(Financial Times 2009-11-27) The London Stock Exchange yesterday suffered the double humiliation of being hit by a three-hour trading outage and seeing a sharp drop in its share price as investors fretted over the status of its largest, Dubai-based shareholder.I have been posting about the LSE technology issues for quite some time now, and people interested in my take on that, along with the long brewing story of they failure can read the previous posts below:
The halting of its trading system, caused by what the LSE said was "connectivity problems" was the biggest since its system collapsed for eight hours over a year ago.
The LSE's share of trading in FTSE 100 stocks has fallen below 60 per cent as nimbler platforms such as Chi-X Europe, Turquoise and US-based BATS Europe have offered cheaper and faster trading.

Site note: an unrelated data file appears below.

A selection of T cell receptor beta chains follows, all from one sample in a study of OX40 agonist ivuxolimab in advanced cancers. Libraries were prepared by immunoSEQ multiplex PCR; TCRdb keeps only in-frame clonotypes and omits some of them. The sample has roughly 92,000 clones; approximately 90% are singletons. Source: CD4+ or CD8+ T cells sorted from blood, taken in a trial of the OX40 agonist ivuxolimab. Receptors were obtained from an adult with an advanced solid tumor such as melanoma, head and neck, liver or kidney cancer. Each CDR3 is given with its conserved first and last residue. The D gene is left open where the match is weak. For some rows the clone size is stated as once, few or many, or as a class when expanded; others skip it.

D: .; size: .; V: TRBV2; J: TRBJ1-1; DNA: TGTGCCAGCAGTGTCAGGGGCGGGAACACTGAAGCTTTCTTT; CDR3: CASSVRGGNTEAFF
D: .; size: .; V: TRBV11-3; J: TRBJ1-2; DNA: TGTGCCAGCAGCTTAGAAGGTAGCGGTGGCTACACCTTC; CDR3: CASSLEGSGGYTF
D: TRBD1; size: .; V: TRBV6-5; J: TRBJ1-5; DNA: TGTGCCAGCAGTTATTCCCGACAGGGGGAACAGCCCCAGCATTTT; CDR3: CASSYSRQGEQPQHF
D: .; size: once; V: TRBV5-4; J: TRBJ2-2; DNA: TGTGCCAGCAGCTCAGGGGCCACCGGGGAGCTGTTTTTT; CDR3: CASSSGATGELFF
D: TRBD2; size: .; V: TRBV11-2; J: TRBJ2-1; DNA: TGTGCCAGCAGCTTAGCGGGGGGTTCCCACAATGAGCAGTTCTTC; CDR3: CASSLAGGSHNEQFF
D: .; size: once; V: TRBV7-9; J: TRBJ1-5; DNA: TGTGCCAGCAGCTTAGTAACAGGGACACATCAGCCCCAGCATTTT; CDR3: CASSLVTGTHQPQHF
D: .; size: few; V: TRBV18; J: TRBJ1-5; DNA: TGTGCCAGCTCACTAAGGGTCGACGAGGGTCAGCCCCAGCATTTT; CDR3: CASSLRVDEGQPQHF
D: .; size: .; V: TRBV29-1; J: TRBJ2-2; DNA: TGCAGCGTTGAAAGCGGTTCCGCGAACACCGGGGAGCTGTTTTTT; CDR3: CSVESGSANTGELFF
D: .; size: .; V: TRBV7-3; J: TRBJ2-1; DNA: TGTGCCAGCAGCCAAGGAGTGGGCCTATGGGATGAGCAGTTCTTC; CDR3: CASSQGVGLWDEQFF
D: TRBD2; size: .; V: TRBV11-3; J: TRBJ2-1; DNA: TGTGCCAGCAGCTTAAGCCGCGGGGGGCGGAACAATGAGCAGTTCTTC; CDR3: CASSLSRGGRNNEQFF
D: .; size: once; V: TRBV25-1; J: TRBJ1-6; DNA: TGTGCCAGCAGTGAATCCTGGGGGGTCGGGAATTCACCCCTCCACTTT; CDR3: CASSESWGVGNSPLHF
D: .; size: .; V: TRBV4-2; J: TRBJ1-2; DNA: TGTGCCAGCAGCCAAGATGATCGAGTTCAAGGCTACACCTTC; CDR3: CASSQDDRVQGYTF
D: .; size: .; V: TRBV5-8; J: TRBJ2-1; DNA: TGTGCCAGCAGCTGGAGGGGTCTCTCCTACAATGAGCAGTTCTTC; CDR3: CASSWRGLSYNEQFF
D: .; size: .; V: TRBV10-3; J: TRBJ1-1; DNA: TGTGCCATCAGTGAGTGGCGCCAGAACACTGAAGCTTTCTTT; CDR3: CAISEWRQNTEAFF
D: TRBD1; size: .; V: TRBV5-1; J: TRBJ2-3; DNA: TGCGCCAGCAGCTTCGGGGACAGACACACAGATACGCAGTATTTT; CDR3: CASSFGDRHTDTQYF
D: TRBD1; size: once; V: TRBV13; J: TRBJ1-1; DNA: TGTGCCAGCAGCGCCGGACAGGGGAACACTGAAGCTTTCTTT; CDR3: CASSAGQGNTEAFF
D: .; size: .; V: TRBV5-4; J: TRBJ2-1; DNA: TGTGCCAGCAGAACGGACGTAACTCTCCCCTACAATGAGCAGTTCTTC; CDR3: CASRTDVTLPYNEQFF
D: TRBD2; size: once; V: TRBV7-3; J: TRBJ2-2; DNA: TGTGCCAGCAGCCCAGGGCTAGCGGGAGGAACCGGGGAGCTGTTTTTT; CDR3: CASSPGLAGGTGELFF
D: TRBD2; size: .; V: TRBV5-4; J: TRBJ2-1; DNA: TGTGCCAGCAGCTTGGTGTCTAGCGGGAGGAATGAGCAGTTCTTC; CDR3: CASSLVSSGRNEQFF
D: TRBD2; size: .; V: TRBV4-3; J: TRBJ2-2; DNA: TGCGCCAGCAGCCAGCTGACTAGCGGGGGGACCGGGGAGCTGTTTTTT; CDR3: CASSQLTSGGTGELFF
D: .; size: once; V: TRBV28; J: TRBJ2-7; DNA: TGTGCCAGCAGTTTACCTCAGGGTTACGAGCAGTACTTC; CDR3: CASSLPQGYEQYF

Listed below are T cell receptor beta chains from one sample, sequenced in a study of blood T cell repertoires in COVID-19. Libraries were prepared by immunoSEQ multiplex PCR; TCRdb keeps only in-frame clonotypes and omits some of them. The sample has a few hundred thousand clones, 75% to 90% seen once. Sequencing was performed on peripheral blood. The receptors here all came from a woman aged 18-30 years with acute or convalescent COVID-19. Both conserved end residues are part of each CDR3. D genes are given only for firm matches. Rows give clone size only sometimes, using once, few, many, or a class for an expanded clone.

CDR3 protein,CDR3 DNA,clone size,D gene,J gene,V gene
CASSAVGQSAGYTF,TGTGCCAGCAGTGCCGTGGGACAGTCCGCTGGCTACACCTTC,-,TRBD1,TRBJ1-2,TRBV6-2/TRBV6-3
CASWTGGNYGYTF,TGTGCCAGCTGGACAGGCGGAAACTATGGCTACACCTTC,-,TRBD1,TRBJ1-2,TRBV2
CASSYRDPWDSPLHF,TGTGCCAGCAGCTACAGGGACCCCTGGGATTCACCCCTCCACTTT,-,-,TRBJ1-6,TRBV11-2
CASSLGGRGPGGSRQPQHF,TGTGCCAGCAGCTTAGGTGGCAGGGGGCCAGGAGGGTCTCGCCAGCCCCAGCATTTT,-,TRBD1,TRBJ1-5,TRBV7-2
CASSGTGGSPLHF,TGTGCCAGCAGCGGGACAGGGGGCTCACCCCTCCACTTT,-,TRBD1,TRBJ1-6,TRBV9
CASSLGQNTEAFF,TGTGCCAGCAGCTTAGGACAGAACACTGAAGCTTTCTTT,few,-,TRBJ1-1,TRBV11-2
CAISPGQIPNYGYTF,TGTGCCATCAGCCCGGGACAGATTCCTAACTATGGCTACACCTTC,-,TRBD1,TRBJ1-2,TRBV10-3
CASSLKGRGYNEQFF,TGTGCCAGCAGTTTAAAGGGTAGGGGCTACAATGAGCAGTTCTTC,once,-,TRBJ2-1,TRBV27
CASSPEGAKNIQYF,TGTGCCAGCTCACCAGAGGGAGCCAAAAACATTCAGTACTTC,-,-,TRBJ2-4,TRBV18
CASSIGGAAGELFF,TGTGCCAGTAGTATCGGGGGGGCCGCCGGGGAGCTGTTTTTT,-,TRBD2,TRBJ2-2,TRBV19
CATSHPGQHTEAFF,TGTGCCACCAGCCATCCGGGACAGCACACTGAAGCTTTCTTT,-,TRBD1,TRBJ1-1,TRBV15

M Rolet said: "We regret the inconvenience that today's disruption to trading has caused for our clients.
"Having resolved the immediate issue, we are working hard to ensure this doesn't happen again."
The LSE recently bought MillenniumIT, a Sri Lankan trading technology company whose systems will replace the LSE's current trading systems early next year.
The LSE said "connectivity issues" had affected two of the "gateways" into the exchange's order books that are used by traders. It put the market into an "auction" mode, where trades are left but cannot be executed.
However, it was not clear whether trading had migrated to rival platforms such as Chi-X Europe and BATS Europe as a result of the outage.[...]
However Chi-X, controlled by broker Instinet, accused the LSE of preventing orders shifting to other platforms by imposing the auction.